A primary school and community center creating change in one of Nairobi's most challenged slums.
Location: Kitui Ndogo Slum, Nairobi, Kenya
THE KITUI NDOGO SLUM, home to an estimated 50,000 residents, many of who survive on less than $1 USD/day, is situated 15-minutes to the east of Nairobi's bustling city center in the gritty Eastleigh district. Its entrance lies at the intersection of Muinami and Digo St.
The slum is located opposite a contrasted middle class housing complex, footsteps from the towering Masjid Noor, a mosque rumored to be a recruiting center for the Somali-based al-Shabaab militant group. A highly polluted Nairobi river, doubling as waste dumping site, flows through this densely populated maze of crudely constructed, dilapidated structures mostly fashioned out of corrugated iron sheets and mud.
The poverty in Kitui is borderline hopeless and the security threats, real. Eastleigh floats in and out of the UK's no-go zone for foreigners, as kidnappings for ransom can occur, as well as grenade attacks. Kitui is plagued by crime, violence, prostitution, and drug and alcohol abuse given how harsh life is and the extreme level of poverty—and there is little hope of relief in sight.
Less than a handful of NGOs work in the slum due to its hazardous sanitation problems, security issues, and its relatively small size (it competes for attention with Nairobi's infamous Kibera slum, where thousands of NGOs operate). It is likewise neglected by the local government administration, which does not have the resources nor willpower to address the numerous, complex challenges facing residents of this community.
What Can Be Done?
The question is best answered through the story of Kitui Ndogo community leader, Teacher Grace Kavoi.
Historically, children growing up in the slum have not been able to go to school, as 100% free schooling is not yet provided by the Kenyan government. Since parents can't afford private school fees and often haven't been educated themselves (and, understandably, don't fully grasp the value of an education), the vast majority of kids sit outside all day unattended. Their all too likely fate is to succumb to the negative influence of the environment and repeat the cycle of poverty.
In 1998, following a call to be of service to these vulnerable children, Teacher Grace Kavoi decided to start a free daycare program, which she would end up calling “Malezi,” meaning to care for/nurture in Kiswahili.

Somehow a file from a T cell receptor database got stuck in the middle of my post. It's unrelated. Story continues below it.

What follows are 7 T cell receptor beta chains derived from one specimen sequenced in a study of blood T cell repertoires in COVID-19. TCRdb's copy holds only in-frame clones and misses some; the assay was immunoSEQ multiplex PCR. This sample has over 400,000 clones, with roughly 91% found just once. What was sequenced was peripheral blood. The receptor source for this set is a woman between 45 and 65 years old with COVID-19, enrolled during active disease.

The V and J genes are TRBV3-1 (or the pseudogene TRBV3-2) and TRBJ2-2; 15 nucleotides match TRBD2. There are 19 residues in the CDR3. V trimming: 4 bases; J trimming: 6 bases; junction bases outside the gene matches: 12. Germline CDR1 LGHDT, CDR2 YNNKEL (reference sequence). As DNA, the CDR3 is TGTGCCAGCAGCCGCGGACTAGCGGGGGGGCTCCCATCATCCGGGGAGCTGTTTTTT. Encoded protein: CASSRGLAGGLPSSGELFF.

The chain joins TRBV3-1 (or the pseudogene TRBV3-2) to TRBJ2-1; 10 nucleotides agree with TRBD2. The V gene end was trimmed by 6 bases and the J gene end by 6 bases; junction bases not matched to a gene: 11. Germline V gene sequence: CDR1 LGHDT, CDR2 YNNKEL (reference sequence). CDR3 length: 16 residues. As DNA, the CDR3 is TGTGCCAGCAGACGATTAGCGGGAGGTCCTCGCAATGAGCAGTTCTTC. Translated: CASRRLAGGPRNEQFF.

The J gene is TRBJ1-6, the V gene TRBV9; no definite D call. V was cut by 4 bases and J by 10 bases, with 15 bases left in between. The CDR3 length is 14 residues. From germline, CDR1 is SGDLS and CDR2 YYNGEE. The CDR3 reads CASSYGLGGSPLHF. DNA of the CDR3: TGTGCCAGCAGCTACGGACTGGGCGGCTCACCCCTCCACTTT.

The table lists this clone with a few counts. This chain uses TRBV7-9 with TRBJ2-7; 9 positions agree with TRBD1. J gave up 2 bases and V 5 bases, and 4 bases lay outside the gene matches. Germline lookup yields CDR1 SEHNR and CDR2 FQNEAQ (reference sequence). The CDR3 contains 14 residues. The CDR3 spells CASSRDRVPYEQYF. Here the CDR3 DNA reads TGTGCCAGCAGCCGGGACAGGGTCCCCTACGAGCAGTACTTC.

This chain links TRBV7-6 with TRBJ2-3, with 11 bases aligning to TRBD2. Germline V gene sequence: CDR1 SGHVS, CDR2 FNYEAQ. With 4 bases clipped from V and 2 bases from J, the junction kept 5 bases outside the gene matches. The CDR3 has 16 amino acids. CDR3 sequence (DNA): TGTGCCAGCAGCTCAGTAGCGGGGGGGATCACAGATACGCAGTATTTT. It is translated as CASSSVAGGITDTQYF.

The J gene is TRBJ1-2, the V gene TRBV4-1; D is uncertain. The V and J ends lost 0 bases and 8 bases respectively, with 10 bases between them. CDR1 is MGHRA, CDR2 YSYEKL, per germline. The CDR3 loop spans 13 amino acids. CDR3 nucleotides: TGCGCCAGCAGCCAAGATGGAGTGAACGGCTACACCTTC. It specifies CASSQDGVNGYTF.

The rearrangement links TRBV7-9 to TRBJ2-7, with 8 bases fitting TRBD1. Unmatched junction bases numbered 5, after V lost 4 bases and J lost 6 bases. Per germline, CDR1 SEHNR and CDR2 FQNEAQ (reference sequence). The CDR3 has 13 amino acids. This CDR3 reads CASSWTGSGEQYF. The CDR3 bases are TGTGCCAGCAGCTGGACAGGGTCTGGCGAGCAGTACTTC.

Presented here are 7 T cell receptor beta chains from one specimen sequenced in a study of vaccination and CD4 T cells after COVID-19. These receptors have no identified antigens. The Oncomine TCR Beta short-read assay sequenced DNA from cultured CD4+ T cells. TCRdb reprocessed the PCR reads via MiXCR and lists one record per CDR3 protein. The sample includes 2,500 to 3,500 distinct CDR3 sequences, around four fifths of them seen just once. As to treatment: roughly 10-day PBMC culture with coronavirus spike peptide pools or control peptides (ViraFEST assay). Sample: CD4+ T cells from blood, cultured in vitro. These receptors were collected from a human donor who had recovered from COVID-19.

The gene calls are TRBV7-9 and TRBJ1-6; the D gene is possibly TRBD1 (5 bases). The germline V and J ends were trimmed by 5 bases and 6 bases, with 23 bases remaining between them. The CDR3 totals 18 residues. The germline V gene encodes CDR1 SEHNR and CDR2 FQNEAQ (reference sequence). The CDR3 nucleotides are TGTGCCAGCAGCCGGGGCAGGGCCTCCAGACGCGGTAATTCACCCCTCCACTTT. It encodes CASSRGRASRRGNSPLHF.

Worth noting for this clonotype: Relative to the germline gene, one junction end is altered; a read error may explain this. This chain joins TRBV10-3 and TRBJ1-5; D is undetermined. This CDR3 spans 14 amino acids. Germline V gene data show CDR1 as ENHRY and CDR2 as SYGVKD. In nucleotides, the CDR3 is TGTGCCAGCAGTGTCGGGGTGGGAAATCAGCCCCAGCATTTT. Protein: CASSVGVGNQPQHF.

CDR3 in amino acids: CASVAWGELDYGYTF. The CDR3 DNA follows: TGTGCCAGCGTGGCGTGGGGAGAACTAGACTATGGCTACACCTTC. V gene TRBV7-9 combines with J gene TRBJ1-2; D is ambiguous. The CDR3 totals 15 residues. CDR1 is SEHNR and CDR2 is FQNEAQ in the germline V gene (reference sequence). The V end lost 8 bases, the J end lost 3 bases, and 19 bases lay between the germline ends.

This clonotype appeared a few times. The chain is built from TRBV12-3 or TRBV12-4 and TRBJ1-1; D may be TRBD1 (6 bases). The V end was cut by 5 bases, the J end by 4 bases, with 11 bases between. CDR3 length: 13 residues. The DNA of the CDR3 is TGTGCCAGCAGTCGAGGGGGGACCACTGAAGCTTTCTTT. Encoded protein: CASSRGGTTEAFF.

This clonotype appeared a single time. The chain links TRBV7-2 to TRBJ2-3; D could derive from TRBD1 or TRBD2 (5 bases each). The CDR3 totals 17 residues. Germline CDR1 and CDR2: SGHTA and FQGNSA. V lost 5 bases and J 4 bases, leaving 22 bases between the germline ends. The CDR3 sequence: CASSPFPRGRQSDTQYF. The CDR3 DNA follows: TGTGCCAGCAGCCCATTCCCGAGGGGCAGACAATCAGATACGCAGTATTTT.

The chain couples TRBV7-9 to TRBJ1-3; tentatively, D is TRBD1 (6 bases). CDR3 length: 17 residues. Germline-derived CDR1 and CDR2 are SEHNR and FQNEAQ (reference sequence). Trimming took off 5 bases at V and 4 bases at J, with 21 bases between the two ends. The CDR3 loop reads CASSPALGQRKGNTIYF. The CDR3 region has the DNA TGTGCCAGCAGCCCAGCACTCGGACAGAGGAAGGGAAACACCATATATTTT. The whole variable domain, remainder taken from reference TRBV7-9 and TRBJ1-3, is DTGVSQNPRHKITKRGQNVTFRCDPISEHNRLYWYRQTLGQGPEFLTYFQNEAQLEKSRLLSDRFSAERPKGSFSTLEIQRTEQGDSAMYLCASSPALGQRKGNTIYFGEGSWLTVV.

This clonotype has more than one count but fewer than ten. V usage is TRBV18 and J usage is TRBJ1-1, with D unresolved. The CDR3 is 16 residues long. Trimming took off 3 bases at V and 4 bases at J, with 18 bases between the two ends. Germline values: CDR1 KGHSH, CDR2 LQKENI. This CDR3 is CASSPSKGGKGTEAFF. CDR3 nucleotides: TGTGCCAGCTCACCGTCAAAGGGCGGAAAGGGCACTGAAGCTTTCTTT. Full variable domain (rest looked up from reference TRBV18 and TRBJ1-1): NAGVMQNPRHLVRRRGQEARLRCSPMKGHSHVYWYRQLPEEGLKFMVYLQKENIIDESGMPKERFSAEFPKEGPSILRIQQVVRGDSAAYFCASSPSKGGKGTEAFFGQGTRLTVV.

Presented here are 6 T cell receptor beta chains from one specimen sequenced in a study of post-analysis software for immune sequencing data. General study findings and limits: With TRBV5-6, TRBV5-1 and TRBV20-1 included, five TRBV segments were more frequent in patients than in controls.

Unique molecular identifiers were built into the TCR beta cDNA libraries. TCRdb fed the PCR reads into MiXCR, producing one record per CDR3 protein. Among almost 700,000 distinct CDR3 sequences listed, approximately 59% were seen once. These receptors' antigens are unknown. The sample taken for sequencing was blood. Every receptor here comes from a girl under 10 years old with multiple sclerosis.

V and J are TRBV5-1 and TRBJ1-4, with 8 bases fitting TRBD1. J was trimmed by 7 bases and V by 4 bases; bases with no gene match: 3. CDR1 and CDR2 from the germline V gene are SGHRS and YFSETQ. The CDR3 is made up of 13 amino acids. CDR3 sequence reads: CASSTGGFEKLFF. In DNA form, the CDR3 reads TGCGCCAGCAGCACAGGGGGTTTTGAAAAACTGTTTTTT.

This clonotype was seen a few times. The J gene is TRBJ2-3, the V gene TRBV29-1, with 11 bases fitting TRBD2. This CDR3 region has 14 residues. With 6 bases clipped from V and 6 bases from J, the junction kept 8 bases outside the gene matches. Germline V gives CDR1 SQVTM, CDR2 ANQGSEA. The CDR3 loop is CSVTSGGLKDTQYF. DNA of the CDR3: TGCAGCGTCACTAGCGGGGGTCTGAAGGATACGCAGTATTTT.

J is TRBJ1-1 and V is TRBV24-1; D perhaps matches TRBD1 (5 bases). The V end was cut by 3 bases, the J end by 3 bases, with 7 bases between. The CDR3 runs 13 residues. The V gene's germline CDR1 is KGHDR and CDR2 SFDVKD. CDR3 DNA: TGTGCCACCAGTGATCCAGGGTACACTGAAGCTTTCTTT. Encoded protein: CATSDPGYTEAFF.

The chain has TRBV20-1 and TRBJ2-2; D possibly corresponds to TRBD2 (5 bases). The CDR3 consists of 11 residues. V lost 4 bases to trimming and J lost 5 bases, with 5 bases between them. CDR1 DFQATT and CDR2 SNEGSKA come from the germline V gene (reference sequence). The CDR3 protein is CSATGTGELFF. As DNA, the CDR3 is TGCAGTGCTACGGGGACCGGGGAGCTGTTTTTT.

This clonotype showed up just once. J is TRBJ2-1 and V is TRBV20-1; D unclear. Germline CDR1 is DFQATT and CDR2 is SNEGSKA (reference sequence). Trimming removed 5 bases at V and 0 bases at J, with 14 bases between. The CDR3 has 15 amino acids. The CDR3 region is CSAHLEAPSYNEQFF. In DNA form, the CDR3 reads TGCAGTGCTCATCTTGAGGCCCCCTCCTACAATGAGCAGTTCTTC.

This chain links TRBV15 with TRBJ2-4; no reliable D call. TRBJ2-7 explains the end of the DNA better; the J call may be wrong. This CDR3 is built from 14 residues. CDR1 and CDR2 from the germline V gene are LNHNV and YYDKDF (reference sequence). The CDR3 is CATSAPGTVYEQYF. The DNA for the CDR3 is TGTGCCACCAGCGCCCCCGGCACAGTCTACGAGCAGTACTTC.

Teacher Grace, as she is known to her students, started Malezi in her tiny home with just two students teaching the basics of education. As more students enrolled, she ended up renting a 10'x10' building with no windows and no electricity. Attracted to her dynamism and because of her growing role in the community as a leader, over the years, Grace would eventually receive more students than the space could accommodate, well over 60.
All expenses for Malezi had been funded almost entirely out of Grace's own pocket, as she never asked for fees from her students. However, in 2008, she started receiving organizational and financial support from the Centre for Partnership and Civic Engagement Trust (CEPACET), a local NGO, and in 2012, I got involved.
The stories of impact and change Teacher Grace — true to her name — is responsible for, are too many to count.
She has inspired many of her students to pursue education despite their challenges, which has resulted in some even entering into college. More than that, she teaches the importance of a moral, responsible life and has altered the courses of lives headed for gangs, crime, and prostitution—creating a number of community volunteers and change agents who are following in her footsteps.
Additionally, Grace's sacrifice, dedication, and love for the community has had the effect of motivating parents and community members alike to participate more meaningfully in their personal and civic lives. As a result, this one dynamic woman is helping to create change in an environment where you would not think it to be possible.
What can be done? People can care, even when others don't. In faith, they can give great service from the heart and work hard without regard to their own immediate needs. Through this, change, even in the most desperate of circumstances, can come. That is the story of Malezi.
A New Malezi
In 2012, I worked with CEPACET, Teacher Grace, as well as Kitui Ndogo's Chairman, Kilonso Abraham, to help facilitate the construction of a sewage system, which solved a hazardous sanitation issue that was endangering the lives of 6,000 residents. With this urgent task resolved, we were asked if anything could be done to upgrade Grace's overly crowded center to make room for additional students.
Agreeing to the project, we envisioned a large, two-story structure with enough classrooms to comfortably seat 200 children across the Primary School grade levels. For sustainability purposes, we intended to purchase the land the school would be built on to avoid a monthly rent payment, as well as invest in a 10,000 liter water tank to sell clean water to the neighboring residents for income (given most of the students would not be able to afford much in the way of school fees).
The cost to launch? More than $20,000.
After an 11.5 month fundraising journey I led in 2013, the necessary funds were raised. On Christmas Eve of the same year, a groundbreaking ceremony was held on the land, signaling the start of construction and a new chapter for the children and residents of the Kitui Ndogo slum.